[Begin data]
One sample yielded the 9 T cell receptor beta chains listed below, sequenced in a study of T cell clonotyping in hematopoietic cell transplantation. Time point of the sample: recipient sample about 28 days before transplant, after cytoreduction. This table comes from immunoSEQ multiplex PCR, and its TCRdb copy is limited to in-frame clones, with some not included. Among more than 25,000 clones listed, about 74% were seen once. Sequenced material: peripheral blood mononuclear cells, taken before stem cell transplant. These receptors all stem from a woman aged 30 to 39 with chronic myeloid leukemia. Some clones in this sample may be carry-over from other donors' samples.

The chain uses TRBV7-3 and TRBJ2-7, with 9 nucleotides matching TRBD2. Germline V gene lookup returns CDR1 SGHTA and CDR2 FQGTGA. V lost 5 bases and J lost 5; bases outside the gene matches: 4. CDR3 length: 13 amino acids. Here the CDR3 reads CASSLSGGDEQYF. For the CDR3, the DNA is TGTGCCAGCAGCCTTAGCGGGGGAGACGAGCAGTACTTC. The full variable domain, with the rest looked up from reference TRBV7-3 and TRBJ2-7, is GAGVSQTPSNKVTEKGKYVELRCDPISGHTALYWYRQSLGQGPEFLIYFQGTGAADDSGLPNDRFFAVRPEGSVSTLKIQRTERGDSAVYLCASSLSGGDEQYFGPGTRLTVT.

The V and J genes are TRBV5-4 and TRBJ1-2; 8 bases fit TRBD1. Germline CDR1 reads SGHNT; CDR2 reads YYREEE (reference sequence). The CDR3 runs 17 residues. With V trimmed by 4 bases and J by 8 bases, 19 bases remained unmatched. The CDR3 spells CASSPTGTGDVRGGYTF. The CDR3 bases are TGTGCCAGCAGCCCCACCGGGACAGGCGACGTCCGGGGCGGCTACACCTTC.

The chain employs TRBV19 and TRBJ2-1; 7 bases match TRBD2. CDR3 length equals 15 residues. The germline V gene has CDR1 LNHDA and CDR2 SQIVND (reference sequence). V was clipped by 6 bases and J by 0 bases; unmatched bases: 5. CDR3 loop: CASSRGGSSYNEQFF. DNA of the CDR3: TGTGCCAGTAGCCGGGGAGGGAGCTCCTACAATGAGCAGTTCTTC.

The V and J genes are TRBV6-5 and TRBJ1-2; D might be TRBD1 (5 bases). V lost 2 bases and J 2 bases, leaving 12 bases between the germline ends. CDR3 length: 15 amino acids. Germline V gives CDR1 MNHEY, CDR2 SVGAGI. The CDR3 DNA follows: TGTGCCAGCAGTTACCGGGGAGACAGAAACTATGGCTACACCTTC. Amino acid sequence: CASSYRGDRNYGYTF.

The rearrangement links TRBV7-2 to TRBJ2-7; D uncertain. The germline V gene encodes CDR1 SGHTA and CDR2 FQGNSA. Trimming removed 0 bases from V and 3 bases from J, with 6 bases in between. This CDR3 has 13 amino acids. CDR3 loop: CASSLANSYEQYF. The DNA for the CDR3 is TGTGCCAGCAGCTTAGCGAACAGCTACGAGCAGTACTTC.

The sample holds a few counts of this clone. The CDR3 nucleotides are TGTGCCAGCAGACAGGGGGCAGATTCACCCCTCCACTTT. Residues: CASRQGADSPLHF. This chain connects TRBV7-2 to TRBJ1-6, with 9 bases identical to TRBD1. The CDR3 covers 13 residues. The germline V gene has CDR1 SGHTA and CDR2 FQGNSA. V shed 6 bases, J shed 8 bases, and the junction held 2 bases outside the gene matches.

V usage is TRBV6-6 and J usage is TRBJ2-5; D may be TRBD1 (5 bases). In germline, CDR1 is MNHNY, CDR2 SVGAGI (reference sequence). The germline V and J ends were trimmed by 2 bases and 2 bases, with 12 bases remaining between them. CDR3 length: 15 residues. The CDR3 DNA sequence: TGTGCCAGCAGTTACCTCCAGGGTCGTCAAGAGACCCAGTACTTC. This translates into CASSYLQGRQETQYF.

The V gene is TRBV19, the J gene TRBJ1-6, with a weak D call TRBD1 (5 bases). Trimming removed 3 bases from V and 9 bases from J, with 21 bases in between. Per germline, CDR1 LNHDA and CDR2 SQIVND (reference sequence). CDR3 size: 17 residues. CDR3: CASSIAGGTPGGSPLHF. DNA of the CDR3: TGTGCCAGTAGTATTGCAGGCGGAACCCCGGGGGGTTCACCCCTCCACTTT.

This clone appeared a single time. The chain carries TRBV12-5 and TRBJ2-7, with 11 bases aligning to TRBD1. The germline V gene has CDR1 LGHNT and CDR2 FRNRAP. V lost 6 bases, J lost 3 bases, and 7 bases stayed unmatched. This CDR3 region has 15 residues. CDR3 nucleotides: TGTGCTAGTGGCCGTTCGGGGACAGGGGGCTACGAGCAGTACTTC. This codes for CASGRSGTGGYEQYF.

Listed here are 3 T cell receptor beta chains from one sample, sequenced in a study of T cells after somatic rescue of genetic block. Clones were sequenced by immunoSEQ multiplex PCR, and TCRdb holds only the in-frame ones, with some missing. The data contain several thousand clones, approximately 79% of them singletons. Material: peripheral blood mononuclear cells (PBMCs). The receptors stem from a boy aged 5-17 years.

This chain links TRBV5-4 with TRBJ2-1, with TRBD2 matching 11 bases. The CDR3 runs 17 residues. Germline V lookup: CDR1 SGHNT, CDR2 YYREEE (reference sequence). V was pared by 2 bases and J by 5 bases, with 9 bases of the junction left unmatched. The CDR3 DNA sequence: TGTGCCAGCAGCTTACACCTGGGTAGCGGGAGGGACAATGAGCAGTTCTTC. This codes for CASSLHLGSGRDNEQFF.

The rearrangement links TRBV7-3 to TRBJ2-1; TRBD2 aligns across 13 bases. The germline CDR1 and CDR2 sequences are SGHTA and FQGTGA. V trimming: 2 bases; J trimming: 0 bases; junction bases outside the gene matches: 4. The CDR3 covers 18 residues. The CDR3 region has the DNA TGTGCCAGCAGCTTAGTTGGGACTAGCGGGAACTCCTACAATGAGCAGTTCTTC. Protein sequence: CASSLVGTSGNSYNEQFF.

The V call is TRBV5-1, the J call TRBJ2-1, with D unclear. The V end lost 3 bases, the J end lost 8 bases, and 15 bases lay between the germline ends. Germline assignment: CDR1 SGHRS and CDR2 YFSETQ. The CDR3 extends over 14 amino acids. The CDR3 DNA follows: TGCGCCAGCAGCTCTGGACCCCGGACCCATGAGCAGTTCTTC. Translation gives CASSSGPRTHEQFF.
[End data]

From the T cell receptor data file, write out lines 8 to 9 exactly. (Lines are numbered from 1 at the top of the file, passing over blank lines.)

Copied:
V usage is TRBV6-6 and J usage is TRBJ2-5; D may be TRBD1 (5 bases). In germline, CDR1 is MNHNY, CDR2 SVGAGI (reference sequence). The germline V and J ends were trimmed by 2 bases and 2 bases, with 12 bases remaining between them. CDR3 length: 15 residues. The CDR3 DNA sequence: TGTGCCAGCAGTTACCTCCAGGGTCGTCAAGAGACCCAGTACTTC. This translates into CASSYLQGRQETQYF.

The V gene is TRBV19, the J gene TRBJ1-6, with a weak D call TRBD1 (5 bases). Trimming removed 3 bases from V and 9 bases from J, with 21 bases in between. Per germline, CDR1 LNHDA and CDR2 SQIVND (reference sequence). CDR3 size: 17 residues. CDR3: CASSIAGGTPGGSPLHF. DNA of the CDR3: TGTGCCAGTAGTATTGCAGGCGGAACCCCGGGGGGTTCACCCCTCCACTTT.